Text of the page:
He added, that should help in further promoting the use of Malay as a language for all Malaysians, as the Indonesian language is for all Indonesians. 
“Before the emergence of nation-states, the ancestors of Nusantara natives moved in and out of islands and peninsulas. 
“Sometimes our ancestors clashed with each other but eventually we found ways to accommodate and live with each other.  
“Often, the early comers helped the late comers, and the late comers respected the early comers.
“Because many of the Nusantara peoples, especially those in coastal area on trade routes, were into trading, our ancestors were constantly exposed to foreign languages, religions and cultures, and they welcomed the traders and missionaries who brought them. 
“Hence, plural societies started long before the colonisation by the Western powers.  Sometimes, they emerged as local kingdoms pursued economic advancements in response to early globalisation.”
He said the nation’s multicultural society is not a historical error inflicted by colonialists and needing assimilation as the solution. 
“Some have the wrong idea that the New Economic Policy (NEP) can only be justified if the non-Bumiputeras are denounced as unwanted because they were brought in by the colonialists and ungrateful because they resist assimilation. 
“No, if we want NEP to be more accepted by the non-Bumiputera, respect their right – just like our right as Sabah and Sarawak natives – to not be assimilated,” he said.
He also suggested that the nation cannot denounce colonial legacies that are positive and useful for the people now.
“First, Malaysia is a post-colonial state with British rule as the single most important commonality between Malaya and Borneo.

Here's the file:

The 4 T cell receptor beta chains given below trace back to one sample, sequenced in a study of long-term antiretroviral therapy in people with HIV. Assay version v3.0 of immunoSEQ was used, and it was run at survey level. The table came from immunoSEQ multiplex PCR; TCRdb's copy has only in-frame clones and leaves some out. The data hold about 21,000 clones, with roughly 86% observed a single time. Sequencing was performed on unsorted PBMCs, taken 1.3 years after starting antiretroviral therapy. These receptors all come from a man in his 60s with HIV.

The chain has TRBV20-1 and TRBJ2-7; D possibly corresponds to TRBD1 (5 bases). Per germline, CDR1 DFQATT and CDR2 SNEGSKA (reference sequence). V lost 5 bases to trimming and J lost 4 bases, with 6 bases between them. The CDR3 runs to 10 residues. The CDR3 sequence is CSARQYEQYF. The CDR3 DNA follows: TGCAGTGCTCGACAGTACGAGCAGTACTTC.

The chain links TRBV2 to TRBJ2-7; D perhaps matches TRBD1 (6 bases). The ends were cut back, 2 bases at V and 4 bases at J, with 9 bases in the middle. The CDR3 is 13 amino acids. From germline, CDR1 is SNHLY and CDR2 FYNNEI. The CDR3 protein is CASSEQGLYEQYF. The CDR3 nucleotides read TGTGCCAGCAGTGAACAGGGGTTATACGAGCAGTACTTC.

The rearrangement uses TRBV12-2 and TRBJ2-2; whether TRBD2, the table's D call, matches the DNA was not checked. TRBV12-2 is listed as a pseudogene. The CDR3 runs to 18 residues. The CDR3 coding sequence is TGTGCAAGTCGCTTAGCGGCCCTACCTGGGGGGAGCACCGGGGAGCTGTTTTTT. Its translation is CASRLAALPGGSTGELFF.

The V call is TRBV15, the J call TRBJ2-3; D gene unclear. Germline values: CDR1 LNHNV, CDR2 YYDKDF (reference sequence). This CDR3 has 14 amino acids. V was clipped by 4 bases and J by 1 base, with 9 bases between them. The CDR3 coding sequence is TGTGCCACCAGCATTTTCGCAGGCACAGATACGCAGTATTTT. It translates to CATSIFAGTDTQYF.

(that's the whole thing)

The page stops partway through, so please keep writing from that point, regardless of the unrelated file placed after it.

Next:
“Denying our common colonial past is denying our strongest historical tie.
“Second, persevering the liberal political system we inherit from the British – the Federal Constitution, constitutional monarchy, parliamentary democracy, civil and political liberties including religious freedom, judiciary independence, common laws, impartial and professional bureaucracy – is at the core of the social contract that produces and maintains Malaysia, the Malaysia Agreement 1963 (MA63).
“If you tear apart the liberal political system, you also tear apart the moral basis of Malaysia’s existence.” 
Third, he said decolonisation is not restoration of the pre-colonial indigenous political system, but the realisation of democracy. 
“When every citizen is politically equal, and government exercises its power on the consent of the governed, colonisation becomes impossible.
“Sabah and Sarawak suffered internal colonisation when one-party rule crippled our liberal institutions. 
“For Malaysia to stay decolonised, we must pursue decentralisation of power for all 13 states to prevent the re-emergence of power concentration which may be captured by extremists,” he said.